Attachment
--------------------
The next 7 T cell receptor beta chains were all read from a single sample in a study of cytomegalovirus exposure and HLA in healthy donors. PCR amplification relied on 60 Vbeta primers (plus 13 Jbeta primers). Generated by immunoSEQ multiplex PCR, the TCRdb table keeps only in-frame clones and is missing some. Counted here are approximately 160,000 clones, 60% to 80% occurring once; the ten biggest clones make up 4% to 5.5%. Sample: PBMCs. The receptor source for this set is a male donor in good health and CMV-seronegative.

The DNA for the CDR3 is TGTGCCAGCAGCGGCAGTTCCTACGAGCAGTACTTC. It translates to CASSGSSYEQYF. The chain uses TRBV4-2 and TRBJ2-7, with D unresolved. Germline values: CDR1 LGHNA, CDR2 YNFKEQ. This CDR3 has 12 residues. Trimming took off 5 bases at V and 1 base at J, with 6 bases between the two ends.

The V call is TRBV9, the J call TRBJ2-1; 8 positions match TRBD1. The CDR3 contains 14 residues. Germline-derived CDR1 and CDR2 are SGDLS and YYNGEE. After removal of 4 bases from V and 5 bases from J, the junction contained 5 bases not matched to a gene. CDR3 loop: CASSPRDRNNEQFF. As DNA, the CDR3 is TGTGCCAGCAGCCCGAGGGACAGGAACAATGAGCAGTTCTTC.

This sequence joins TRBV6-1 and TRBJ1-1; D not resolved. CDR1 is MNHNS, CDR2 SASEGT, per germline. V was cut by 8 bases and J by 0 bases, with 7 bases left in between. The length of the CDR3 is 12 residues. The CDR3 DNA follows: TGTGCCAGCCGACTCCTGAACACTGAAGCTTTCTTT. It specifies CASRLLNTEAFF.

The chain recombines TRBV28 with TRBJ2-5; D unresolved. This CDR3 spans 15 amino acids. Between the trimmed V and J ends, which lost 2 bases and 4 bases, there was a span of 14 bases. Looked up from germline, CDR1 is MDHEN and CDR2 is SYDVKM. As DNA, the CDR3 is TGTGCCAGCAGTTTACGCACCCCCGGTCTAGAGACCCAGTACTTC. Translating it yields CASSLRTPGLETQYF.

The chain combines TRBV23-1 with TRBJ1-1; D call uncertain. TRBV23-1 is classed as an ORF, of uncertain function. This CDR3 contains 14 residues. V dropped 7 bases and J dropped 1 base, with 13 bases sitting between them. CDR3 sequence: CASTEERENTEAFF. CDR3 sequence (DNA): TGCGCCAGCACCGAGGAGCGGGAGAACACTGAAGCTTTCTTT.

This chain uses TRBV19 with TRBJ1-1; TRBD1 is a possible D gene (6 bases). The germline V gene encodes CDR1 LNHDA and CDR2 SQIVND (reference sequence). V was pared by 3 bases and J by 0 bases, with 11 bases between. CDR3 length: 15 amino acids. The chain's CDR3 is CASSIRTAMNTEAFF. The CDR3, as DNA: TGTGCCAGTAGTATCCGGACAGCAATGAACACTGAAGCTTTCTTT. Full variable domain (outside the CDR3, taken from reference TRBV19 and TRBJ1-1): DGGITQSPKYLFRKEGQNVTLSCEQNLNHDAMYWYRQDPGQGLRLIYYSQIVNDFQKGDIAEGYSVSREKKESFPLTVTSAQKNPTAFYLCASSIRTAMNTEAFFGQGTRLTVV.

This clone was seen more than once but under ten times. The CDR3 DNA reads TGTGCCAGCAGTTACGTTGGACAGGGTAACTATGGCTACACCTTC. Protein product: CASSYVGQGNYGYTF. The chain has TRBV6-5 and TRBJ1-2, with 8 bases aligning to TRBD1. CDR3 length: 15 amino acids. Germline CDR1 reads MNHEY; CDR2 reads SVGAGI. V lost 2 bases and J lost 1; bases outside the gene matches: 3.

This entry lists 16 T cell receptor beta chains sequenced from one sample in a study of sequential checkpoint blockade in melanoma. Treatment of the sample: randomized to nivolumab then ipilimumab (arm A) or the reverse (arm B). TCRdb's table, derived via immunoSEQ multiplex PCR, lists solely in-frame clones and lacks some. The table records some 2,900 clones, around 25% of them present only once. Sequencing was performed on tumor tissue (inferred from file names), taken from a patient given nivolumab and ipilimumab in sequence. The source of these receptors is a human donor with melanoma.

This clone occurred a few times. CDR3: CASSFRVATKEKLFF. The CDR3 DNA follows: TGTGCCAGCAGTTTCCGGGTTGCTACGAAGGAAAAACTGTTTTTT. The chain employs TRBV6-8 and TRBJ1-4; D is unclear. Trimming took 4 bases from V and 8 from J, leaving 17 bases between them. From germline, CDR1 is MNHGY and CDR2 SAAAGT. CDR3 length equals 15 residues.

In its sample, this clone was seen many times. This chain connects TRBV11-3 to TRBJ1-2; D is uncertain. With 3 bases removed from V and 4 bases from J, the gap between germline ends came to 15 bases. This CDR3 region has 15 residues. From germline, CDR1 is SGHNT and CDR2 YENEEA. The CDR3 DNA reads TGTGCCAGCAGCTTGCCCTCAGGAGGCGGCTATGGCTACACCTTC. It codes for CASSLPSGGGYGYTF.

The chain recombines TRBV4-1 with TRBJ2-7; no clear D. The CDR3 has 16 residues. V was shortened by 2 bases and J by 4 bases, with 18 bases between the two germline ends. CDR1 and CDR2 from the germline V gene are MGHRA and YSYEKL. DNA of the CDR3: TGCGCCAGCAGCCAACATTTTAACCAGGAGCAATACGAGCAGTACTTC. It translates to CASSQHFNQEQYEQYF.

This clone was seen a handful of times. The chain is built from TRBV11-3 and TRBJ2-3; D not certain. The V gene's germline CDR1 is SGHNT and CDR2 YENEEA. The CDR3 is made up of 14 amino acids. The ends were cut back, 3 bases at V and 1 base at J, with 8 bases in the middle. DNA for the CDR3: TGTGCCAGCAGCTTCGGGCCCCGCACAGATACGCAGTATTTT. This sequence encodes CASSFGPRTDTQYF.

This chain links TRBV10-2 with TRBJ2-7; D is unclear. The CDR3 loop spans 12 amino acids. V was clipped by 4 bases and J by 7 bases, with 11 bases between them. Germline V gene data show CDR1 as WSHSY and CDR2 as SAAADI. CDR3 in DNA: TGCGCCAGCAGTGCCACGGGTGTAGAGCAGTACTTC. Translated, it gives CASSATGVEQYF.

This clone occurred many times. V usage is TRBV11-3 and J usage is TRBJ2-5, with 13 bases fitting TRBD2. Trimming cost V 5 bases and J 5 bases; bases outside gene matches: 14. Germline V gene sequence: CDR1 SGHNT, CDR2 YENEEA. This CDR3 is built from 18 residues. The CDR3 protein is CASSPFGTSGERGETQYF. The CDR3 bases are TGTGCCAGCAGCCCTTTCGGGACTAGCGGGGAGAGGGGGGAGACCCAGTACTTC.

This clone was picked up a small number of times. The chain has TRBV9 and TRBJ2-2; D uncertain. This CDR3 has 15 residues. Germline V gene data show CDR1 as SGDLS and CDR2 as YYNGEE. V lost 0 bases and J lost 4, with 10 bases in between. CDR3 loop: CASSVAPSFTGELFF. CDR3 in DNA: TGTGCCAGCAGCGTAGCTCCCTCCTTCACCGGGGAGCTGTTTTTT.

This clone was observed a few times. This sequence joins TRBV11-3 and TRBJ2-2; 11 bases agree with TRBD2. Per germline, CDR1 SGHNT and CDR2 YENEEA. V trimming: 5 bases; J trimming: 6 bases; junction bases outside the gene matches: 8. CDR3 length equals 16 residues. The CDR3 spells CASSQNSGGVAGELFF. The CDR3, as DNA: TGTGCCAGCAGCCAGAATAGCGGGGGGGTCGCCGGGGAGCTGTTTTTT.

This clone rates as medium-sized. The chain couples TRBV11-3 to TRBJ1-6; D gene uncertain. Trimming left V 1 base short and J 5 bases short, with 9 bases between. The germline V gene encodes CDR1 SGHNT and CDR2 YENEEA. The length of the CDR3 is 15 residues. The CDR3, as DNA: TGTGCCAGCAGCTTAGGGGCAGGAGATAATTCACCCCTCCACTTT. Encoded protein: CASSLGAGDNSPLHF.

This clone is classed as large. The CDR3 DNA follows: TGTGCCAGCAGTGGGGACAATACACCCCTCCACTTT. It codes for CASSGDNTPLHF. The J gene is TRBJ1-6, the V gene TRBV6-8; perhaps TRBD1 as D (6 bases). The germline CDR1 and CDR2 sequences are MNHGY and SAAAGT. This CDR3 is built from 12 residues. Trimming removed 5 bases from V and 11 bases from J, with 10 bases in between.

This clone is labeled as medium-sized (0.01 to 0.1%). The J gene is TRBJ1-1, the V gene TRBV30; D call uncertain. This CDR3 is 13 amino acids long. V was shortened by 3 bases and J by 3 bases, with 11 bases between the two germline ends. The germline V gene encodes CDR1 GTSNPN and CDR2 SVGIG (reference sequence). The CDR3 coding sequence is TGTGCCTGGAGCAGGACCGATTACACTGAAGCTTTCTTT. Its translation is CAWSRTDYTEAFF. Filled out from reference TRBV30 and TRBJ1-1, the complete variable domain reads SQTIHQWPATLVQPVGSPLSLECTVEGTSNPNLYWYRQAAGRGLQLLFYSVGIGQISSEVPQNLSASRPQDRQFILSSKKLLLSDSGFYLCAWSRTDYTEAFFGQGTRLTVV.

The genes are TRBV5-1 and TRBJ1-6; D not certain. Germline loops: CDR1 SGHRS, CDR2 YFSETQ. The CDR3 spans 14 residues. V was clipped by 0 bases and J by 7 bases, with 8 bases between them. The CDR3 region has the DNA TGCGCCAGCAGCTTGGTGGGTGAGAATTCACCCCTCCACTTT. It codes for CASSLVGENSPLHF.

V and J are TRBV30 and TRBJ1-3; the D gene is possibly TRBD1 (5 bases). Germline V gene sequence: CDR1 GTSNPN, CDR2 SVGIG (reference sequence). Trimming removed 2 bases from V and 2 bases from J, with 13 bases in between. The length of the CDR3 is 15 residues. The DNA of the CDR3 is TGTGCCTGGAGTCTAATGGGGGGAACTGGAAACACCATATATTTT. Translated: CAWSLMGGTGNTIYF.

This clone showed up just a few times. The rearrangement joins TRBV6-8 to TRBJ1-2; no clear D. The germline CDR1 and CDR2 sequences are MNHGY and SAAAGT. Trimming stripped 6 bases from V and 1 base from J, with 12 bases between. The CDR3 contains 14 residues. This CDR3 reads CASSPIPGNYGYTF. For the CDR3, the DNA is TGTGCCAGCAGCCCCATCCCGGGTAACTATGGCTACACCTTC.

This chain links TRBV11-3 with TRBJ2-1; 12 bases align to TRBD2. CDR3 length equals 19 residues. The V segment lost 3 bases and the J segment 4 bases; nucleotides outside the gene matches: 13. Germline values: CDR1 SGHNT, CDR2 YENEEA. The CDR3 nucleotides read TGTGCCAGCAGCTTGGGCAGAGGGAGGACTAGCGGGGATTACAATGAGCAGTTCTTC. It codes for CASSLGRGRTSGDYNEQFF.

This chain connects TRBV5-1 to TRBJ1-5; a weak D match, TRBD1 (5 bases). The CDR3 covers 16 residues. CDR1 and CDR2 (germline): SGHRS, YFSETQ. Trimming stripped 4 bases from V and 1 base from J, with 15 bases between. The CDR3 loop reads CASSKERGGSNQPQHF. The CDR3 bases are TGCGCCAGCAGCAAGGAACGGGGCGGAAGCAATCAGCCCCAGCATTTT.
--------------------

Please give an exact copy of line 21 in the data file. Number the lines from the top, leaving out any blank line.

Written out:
The genes are TRBV5-1 and TRBJ1-6; D not certain. Germline loops: CDR1 SGHRS, CDR2 YFSETQ. The CDR3 spans 14 residues. V was clipped by 0 bases and J by 7 bases, with 8 bases between them. The CDR3 region has the DNA TGCGCCAGCAGCTTGGTGGGTGAGAATTCACCCCTCCACTTT. It codes for CASSLVGENSPLHF.